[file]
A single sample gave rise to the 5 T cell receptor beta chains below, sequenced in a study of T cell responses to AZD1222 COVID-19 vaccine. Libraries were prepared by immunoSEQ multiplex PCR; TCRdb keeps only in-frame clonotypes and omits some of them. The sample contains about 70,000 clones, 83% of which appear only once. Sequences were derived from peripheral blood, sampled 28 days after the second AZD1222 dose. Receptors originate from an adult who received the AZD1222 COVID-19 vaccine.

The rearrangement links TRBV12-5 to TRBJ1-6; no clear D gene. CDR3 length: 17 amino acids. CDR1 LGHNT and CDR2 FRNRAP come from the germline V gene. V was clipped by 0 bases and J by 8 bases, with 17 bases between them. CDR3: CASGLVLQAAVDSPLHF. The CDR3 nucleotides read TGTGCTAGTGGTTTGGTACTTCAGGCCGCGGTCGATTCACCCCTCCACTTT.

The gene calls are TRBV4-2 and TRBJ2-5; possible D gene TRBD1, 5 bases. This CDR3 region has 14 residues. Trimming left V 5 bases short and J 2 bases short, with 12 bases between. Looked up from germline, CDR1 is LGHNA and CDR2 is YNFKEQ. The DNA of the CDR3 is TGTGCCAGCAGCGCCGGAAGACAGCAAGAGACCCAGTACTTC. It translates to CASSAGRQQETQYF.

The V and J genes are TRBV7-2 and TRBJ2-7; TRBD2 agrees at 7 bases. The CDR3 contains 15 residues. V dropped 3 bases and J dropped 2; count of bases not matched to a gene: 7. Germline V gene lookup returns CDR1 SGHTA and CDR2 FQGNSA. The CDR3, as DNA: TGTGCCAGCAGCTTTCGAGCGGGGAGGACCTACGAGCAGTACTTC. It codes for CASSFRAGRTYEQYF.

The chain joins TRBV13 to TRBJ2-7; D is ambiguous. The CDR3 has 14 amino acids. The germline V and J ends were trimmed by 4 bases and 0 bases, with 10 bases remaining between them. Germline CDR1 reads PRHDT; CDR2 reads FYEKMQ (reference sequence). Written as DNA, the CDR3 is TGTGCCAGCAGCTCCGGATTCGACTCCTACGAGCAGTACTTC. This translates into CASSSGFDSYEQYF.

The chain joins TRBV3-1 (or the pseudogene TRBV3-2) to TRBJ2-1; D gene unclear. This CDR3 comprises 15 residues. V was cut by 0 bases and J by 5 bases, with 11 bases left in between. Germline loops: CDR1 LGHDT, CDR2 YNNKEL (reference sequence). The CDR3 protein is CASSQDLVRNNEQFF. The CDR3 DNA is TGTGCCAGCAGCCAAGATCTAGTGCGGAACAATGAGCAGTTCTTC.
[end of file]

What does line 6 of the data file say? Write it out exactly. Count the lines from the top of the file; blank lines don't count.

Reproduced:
The chain joins TRBV3-1 (or the pseudogene TRBV3-2) to TRBJ2-1; D gene unclear. This CDR3 comprises 15 residues. V was cut by 0 bases and J by 5 bases, with 11 bases left in between. Germline loops: CDR1 LGHDT, CDR2 YNNKEL (reference sequence). The CDR3 protein is CASSQDLVRNNEQFF. The CDR3 DNA is TGTGCCAGCAGCCAAGATCTAGTGCGGAACAATGAGCAGTTCTTC.